Rwandans vote in parliamentary poll

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Supporters of the Rwandan President and the ruling Rwandan Patriotic Front (RPF) party attend a campaign rally in the capital Kigali on September 14, 2013,

Rwandans are going to the polls to elect a new parliament, with the governing RPF widely expected to retain its huge majority.

The party of President Paul Kagame had 42 of the 53 directly elected seats in the outgoing parliament.

Helped by quotas, Rwanda is the world’s only parliament where women form a majority.

The polls come days after two people were killed in two grenade attacks in the capital, Kigali.

No group has said it carried out the attacks but officials have blamed the rebel Democratic Forces for the Liberation of Rwanda (FDLR), which is accused of links to the 1994 genocide.

The Rwandan Patriotic Front (RPF) government has been praised for maintaining stability and overseeing rapid economic growth since the slaughter of some 800,000 minority ethnic Tutsis and moderate Hutus.

But President Kagame has been increasingly accused of ignoring human rights and stamping out any opposition.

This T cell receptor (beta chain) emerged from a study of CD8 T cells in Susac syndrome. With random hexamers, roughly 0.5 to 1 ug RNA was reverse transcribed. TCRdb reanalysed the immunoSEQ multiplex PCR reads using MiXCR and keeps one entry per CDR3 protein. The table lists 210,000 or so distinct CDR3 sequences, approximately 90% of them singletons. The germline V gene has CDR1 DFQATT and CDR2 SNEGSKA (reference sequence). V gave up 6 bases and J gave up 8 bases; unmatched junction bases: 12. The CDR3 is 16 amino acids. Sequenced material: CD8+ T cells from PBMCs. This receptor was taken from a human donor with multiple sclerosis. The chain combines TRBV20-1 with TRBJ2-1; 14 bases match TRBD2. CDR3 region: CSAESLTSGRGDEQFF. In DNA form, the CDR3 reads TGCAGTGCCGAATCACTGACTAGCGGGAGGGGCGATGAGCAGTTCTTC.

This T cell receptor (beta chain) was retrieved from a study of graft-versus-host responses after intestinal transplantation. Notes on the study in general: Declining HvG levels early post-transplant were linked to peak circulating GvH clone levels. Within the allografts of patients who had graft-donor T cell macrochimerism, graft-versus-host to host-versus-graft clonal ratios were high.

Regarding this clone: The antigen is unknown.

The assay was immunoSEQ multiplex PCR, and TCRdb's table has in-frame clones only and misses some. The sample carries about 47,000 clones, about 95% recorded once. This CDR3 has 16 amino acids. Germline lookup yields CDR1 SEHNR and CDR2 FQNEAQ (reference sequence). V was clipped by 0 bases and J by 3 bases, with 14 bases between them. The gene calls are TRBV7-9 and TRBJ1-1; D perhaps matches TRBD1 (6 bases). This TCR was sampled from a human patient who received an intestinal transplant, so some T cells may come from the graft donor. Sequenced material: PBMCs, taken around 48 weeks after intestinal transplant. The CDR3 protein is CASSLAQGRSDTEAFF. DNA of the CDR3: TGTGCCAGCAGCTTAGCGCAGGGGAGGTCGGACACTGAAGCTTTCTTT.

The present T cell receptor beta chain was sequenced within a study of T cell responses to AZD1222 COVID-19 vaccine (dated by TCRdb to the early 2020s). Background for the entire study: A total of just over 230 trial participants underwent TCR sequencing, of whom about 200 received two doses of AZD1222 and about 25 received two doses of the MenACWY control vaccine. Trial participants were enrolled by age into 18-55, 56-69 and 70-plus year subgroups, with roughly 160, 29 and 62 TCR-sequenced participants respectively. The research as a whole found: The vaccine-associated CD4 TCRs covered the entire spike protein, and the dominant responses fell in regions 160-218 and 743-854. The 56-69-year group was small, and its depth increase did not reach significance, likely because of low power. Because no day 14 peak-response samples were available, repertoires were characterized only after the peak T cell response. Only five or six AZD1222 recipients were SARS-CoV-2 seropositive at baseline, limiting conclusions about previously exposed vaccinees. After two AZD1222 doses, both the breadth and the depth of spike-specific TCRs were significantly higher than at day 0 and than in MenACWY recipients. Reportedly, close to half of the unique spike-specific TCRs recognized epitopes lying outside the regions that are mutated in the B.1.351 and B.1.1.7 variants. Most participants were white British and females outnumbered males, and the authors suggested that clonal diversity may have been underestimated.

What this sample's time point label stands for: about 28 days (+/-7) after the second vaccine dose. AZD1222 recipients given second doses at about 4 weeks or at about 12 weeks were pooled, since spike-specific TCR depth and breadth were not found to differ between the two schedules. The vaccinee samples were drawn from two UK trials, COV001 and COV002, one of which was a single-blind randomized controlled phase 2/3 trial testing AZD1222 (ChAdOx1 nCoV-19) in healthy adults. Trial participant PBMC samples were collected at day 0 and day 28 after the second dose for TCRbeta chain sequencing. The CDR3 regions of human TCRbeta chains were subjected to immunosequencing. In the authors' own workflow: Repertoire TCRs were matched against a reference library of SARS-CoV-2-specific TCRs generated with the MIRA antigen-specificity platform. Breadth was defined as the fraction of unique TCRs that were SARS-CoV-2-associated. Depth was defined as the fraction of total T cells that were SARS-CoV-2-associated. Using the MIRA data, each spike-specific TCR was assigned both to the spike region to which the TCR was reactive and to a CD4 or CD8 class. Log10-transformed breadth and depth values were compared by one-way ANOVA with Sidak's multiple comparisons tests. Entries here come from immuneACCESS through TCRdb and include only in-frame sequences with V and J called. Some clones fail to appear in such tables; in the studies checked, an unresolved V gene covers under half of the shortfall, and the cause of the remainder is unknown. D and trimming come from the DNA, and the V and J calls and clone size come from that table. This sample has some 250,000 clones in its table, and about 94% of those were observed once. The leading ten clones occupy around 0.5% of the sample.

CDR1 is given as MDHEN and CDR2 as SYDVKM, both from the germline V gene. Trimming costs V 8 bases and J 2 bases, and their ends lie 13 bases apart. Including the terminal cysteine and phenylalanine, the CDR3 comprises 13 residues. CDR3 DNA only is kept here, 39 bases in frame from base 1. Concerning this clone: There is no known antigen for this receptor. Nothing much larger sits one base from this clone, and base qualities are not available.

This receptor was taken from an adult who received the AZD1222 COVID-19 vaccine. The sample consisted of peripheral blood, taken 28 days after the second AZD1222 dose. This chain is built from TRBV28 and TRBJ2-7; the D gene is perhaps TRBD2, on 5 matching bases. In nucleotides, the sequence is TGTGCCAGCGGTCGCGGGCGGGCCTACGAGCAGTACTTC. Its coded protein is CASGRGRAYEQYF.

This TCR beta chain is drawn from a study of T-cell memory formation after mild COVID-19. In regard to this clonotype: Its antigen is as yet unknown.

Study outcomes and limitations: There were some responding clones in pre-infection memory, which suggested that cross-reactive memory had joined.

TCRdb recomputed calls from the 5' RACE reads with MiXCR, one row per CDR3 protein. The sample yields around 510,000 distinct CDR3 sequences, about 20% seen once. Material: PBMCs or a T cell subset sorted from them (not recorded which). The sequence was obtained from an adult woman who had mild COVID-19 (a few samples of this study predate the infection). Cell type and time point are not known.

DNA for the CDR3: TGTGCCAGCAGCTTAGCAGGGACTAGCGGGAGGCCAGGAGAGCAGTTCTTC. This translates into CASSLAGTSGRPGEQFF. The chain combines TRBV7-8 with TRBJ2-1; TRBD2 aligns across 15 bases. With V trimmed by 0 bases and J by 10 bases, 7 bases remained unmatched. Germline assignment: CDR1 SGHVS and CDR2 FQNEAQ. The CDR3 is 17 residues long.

Empty streets

Three other parties are contesting the poll, two of which are seen as close to the RPF.

Officials of the fourth party, PS-Imberakuri, have told the BBC that their supporters have been harassed during the campaign – charges rejected by the RPF.

Another party, the Unified Democratic Forces, has not been able to register for the polls.

Its leader Victoire Ingabire was convicted of terrorism last year – charges she says were politically motivated.

The BBC’s Prudent Nsengiyumva in Kigali says there were long queues when polls opened at 07:00 local time (05:00 GMT) as people wanted to vote early before going to work.

He says the queues have now died down.

The streets of the capital, however, remain quiet with many shops closed while workers are at the polls, our correspondent says.

Twenty-four of the 80 seats are reserved for women, young and disabled people.


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